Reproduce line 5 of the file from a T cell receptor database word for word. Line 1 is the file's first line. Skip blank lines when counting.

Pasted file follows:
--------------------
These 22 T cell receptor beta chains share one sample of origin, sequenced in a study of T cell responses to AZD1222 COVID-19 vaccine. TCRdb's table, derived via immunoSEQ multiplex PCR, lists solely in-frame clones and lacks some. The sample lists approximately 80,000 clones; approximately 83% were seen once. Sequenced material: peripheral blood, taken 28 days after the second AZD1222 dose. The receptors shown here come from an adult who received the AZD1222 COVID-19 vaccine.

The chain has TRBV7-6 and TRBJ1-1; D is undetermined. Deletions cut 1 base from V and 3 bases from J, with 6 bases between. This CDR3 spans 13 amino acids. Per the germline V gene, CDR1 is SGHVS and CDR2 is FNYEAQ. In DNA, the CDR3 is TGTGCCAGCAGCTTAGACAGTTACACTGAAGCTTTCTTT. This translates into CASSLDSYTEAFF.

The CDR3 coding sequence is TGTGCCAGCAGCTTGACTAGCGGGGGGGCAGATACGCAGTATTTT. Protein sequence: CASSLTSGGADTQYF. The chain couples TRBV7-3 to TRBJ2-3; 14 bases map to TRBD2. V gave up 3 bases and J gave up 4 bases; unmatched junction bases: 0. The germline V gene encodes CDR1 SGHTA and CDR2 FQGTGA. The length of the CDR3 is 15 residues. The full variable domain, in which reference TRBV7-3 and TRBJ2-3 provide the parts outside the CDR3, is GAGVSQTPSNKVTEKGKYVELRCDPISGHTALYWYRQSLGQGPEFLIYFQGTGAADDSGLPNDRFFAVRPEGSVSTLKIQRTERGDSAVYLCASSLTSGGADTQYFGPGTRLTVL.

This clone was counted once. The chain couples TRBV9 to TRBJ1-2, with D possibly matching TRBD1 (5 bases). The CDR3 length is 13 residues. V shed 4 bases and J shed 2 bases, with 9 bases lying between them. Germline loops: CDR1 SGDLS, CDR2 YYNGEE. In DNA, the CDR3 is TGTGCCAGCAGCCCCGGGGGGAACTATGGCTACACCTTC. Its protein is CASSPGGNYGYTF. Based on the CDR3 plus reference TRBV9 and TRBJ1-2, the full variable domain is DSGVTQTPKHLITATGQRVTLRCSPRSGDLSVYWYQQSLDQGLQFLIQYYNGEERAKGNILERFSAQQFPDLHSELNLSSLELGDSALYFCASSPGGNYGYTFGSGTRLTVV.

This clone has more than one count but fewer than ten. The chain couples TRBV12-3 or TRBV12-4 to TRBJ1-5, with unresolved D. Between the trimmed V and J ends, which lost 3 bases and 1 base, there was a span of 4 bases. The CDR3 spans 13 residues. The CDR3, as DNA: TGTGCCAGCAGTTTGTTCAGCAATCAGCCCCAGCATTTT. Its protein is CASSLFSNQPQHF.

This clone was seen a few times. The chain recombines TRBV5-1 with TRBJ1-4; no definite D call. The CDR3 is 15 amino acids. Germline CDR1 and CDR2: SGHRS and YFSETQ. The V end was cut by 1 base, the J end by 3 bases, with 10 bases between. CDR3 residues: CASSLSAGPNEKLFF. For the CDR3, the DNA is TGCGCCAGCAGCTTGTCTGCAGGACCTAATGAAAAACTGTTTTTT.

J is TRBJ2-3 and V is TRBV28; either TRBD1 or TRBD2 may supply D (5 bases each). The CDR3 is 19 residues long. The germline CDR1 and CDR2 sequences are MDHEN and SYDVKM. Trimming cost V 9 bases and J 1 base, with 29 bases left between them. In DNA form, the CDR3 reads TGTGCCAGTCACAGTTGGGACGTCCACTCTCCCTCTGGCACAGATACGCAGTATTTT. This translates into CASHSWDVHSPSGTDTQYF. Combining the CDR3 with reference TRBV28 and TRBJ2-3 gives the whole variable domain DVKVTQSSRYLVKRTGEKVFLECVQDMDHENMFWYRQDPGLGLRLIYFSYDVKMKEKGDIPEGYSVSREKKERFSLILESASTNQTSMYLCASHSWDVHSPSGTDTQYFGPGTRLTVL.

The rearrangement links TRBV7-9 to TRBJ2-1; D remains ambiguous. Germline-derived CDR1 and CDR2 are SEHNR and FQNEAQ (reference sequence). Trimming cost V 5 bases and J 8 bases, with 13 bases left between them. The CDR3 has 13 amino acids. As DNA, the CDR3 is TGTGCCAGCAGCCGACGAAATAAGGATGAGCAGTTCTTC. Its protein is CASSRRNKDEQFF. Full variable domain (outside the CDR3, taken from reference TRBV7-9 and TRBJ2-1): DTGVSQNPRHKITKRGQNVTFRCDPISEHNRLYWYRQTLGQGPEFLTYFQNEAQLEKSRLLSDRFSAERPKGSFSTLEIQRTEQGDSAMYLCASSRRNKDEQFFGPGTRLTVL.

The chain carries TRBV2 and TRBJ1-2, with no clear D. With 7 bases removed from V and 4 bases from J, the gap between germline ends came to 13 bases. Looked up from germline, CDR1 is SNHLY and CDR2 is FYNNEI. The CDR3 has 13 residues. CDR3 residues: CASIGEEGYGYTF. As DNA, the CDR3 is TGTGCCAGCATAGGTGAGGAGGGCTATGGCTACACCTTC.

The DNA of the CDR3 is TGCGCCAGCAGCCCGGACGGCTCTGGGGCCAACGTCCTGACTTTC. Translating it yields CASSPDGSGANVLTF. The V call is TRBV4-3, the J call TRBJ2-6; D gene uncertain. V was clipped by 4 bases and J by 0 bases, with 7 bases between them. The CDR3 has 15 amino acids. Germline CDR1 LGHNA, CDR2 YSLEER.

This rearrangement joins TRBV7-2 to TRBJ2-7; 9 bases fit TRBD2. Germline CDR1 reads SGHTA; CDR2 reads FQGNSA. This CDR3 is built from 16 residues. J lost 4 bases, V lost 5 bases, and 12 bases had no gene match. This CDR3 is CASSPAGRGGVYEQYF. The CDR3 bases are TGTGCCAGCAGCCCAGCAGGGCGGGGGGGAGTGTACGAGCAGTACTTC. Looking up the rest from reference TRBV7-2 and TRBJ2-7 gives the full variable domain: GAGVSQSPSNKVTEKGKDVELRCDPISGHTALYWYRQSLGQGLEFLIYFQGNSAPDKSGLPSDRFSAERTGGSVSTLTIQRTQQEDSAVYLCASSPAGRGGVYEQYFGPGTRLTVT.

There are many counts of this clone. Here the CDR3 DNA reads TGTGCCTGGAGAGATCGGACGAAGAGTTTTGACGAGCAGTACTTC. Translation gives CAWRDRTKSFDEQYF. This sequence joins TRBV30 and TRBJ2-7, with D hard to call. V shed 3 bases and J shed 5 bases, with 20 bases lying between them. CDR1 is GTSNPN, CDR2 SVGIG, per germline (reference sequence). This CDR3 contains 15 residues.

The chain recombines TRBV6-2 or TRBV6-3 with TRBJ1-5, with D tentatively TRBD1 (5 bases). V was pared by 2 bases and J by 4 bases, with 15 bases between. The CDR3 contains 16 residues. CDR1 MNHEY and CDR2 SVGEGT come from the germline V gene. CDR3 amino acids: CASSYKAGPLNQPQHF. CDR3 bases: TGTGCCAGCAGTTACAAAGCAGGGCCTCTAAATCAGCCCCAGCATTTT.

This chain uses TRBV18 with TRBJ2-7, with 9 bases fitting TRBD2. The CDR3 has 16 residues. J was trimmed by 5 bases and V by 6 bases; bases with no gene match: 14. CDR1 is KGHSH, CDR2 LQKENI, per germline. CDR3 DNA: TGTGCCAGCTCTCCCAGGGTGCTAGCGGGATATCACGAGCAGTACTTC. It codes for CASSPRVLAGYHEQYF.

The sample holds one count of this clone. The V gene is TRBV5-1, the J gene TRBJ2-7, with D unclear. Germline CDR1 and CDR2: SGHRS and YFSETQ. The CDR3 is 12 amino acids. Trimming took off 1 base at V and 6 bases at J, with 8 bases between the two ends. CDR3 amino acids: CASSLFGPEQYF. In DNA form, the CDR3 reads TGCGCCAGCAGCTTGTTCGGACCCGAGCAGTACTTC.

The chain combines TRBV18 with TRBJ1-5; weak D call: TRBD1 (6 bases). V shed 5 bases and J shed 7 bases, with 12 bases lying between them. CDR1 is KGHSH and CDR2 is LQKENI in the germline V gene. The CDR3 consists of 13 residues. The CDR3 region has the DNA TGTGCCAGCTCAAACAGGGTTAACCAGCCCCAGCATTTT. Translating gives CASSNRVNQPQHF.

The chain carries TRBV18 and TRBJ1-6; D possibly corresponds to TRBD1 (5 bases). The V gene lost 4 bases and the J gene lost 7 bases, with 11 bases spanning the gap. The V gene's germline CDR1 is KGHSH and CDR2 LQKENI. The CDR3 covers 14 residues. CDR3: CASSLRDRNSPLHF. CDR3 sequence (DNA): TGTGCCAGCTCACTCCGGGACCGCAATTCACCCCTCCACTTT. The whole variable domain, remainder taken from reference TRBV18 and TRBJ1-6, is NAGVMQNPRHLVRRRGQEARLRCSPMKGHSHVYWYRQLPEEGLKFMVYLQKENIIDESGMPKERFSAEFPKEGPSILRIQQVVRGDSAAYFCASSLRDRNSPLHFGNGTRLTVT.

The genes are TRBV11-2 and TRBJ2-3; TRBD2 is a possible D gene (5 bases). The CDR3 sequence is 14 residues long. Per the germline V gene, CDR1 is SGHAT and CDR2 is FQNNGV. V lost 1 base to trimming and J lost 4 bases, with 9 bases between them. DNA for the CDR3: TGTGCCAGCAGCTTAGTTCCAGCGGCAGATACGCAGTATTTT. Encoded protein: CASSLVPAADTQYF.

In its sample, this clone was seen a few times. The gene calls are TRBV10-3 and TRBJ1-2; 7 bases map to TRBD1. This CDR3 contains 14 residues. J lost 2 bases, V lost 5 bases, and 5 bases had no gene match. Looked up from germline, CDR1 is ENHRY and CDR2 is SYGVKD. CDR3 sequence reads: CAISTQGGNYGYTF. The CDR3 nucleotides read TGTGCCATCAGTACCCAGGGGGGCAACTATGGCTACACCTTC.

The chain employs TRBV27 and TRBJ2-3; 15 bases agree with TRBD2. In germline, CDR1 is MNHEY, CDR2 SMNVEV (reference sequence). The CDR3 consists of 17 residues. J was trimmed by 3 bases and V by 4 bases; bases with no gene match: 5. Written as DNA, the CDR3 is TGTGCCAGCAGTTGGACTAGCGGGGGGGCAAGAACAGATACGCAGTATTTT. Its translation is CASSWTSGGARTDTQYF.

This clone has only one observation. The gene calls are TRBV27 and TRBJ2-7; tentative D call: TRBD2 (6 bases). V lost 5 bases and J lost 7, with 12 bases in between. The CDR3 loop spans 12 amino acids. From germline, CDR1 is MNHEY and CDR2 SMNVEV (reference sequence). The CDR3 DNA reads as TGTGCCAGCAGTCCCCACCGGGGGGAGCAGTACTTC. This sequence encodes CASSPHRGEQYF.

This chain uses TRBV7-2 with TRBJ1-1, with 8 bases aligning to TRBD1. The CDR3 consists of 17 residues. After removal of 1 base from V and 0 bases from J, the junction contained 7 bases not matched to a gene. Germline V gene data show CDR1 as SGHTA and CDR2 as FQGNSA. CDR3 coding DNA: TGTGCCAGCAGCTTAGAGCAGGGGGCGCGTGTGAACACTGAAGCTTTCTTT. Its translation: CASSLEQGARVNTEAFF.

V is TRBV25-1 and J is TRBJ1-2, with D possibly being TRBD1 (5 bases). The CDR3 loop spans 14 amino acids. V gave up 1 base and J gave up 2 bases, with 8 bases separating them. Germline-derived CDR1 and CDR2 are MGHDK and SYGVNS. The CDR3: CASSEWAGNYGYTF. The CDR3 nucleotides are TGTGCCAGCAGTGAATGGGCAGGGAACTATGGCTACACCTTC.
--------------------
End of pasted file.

This clone has more than one count but fewer than ten. The chain couples TRBV12-3 or TRBV12-4 to TRBJ1-5, with unresolved D. Between the trimmed V and J ends, which lost 3 bases and 1 base, there was a span of 4 bases. The CDR3 spans 13 residues. The CDR3, as DNA: TGTGCCAGCAGTTTGTTCAGCAATCAGCCCCAGCATTTT. Its protein is CASSLFSNQPQHF.